Don Anderson - Finding a friend
When I joined the Castlemaine, I joined it on my own and that was the pattern that was set for every ship I was sent to. Always sent to go on my own and not knowing anyone in this case and I was a boy, of course, scared, never been to sea, didn't know a thing but I went aboard this ship and I found there was no locker.
There were more crew members than lockers so as it is, we had a kit bag, just an ordinary bag and the only stowing place for that was in the hammock bins so it had to stay in the hammock bins, could only be accessed just after 10 o'clock at night. It was hopeless and couldn't even have a toothbrush ‘cause if you left anything out it was immediately taken, and it was put into the scran bag. If you talk to your father, he'll know what a scran bag was.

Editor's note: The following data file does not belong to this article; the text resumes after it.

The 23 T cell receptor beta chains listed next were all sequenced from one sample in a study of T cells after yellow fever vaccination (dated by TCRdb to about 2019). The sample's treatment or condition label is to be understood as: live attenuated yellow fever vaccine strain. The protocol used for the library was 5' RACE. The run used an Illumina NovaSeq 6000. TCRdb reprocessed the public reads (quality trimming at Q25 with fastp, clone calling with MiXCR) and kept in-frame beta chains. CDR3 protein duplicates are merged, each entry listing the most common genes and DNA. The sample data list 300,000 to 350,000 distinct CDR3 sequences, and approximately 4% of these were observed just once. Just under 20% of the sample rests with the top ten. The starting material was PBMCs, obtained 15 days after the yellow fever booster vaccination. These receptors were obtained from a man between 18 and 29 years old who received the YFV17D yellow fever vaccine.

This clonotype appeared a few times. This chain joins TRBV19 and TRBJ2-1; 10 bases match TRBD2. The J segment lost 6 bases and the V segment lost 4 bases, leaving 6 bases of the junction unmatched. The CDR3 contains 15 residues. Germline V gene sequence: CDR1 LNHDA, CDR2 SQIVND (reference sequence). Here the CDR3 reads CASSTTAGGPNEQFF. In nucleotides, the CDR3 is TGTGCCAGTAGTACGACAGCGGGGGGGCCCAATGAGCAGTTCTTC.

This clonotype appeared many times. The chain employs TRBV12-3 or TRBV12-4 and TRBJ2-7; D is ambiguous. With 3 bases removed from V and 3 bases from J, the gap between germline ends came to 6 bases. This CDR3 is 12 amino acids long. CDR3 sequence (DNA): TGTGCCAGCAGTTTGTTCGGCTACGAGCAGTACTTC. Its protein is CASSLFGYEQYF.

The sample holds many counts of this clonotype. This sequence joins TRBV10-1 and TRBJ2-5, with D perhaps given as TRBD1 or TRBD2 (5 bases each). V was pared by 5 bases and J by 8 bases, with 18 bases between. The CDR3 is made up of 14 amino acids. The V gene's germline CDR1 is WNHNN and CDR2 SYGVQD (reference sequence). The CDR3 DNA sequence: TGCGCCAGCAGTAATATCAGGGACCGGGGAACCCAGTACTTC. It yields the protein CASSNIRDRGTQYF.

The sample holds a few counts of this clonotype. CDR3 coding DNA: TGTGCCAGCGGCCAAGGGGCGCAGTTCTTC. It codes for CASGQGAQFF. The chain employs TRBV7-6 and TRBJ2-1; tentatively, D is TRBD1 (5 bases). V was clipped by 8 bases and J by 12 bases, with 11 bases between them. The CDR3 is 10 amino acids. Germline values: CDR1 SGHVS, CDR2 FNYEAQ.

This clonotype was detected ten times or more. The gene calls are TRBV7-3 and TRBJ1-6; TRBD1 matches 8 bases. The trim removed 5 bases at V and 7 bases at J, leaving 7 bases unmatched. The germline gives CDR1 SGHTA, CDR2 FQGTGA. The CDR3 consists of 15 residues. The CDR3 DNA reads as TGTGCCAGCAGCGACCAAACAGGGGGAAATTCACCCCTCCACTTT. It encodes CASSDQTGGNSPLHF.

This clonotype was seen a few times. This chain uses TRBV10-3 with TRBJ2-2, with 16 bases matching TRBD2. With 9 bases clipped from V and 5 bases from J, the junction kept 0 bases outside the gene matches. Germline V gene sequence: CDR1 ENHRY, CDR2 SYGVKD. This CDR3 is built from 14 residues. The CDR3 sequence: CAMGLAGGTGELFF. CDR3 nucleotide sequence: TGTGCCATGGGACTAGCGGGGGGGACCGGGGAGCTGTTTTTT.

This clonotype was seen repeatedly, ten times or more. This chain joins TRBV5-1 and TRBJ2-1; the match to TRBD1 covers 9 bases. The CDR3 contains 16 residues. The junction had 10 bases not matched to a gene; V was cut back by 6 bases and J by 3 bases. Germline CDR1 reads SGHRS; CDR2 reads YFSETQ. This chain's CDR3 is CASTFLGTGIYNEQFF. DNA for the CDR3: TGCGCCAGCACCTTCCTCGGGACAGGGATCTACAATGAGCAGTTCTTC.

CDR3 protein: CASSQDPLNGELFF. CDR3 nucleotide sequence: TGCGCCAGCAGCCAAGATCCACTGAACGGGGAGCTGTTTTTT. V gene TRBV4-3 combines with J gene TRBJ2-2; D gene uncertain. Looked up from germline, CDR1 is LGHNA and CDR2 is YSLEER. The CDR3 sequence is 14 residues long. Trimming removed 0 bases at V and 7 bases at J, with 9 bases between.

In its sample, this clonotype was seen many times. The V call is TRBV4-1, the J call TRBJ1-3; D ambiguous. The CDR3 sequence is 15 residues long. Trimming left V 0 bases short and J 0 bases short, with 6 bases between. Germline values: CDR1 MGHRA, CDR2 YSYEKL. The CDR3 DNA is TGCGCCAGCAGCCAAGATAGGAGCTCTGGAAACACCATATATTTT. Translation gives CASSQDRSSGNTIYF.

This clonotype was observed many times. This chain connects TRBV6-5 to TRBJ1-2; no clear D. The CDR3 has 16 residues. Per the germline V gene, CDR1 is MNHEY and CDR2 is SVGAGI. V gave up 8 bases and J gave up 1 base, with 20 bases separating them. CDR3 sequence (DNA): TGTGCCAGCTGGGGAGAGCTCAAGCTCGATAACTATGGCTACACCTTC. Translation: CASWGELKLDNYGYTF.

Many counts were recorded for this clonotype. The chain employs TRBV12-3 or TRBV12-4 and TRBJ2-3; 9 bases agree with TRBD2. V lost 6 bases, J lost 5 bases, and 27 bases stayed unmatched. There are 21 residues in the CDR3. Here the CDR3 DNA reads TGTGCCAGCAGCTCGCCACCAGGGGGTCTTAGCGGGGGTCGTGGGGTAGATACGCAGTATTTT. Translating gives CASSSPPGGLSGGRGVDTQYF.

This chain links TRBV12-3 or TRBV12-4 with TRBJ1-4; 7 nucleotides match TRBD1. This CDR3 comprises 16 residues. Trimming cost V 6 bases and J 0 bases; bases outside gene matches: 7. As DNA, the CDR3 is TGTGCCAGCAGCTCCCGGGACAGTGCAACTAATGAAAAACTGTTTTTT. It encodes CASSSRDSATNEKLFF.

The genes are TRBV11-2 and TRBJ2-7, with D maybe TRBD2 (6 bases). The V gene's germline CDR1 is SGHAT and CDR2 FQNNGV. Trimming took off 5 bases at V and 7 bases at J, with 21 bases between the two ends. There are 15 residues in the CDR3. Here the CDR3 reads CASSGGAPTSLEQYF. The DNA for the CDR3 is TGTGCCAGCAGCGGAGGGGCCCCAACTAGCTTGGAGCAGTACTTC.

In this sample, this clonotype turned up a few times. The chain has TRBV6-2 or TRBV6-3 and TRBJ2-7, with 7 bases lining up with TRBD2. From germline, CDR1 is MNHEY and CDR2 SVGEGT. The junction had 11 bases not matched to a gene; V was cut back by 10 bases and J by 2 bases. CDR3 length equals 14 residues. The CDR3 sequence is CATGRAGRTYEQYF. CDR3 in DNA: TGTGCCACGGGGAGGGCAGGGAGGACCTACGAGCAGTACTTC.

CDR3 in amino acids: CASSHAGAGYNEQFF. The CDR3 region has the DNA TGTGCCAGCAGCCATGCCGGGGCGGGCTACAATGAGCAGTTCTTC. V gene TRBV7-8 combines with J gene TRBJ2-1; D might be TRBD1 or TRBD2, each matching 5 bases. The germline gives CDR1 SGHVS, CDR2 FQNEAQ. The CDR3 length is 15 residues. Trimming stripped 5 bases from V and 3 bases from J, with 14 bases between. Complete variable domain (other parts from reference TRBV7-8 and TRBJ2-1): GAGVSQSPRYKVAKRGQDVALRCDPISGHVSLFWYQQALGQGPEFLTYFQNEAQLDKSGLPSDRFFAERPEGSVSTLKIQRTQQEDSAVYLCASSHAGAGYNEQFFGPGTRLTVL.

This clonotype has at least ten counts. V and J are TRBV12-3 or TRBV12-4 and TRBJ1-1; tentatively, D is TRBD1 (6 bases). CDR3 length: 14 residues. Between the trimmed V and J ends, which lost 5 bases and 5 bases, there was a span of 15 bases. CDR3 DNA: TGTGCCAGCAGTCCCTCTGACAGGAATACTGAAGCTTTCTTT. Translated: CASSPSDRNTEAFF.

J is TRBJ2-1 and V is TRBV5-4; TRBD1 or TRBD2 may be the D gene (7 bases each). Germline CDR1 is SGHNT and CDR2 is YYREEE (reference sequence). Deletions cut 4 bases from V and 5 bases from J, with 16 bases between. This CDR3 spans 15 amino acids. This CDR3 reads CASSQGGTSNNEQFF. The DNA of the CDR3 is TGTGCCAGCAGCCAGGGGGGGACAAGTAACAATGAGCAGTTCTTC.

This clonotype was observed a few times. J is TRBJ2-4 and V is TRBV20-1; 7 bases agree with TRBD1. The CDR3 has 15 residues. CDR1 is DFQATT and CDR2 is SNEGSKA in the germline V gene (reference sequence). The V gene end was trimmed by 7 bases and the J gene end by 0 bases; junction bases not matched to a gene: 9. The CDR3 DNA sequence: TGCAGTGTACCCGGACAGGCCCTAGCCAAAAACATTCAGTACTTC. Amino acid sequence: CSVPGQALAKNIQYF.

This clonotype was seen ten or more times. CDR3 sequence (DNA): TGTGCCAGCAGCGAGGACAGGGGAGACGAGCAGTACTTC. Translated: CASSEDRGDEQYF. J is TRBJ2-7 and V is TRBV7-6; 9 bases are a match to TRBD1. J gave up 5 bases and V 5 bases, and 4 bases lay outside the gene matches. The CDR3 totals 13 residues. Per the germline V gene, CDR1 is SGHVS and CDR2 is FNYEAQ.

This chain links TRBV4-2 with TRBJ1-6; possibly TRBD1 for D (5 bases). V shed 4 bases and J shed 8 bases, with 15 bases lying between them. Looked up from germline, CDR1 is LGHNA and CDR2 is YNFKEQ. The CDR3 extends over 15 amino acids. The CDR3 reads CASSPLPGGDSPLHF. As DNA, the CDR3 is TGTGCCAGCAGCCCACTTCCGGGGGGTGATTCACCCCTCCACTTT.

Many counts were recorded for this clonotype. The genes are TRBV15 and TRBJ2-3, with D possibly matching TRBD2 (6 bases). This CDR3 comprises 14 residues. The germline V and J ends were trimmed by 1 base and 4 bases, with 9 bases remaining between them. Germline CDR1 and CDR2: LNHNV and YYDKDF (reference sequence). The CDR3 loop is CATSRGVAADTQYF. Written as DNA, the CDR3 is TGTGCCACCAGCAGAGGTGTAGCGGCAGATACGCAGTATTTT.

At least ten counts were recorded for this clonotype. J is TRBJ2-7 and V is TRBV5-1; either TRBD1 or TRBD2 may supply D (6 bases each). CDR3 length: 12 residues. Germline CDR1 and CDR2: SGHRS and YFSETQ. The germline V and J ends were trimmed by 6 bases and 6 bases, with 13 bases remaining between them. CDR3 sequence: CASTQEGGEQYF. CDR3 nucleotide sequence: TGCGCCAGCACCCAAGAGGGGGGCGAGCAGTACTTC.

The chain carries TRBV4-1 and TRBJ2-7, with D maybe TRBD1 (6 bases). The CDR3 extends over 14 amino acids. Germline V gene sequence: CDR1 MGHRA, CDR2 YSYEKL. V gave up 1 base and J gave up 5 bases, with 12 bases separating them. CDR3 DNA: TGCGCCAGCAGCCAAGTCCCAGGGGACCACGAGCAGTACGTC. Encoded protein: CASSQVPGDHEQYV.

There was one seasoned sailor who'd been in the navy since the beginning of the war and he'd served on the flagship Australia, but he was drafted off the flagship to the Castlemaine. Unusual it was for a seasoned seaman to have anything to do with a useless recruit.
He offered me a corner of his locker for the little bit of stuff for shaving gear, combs, toothbrush and so on and that started a, now he was an orphan and he didn't have anything ashore. All his worldly possessions were in that locker and yet he allowed me a corner of it, and I developed a friendship and he went to a different ship and so did I but we met up through the war.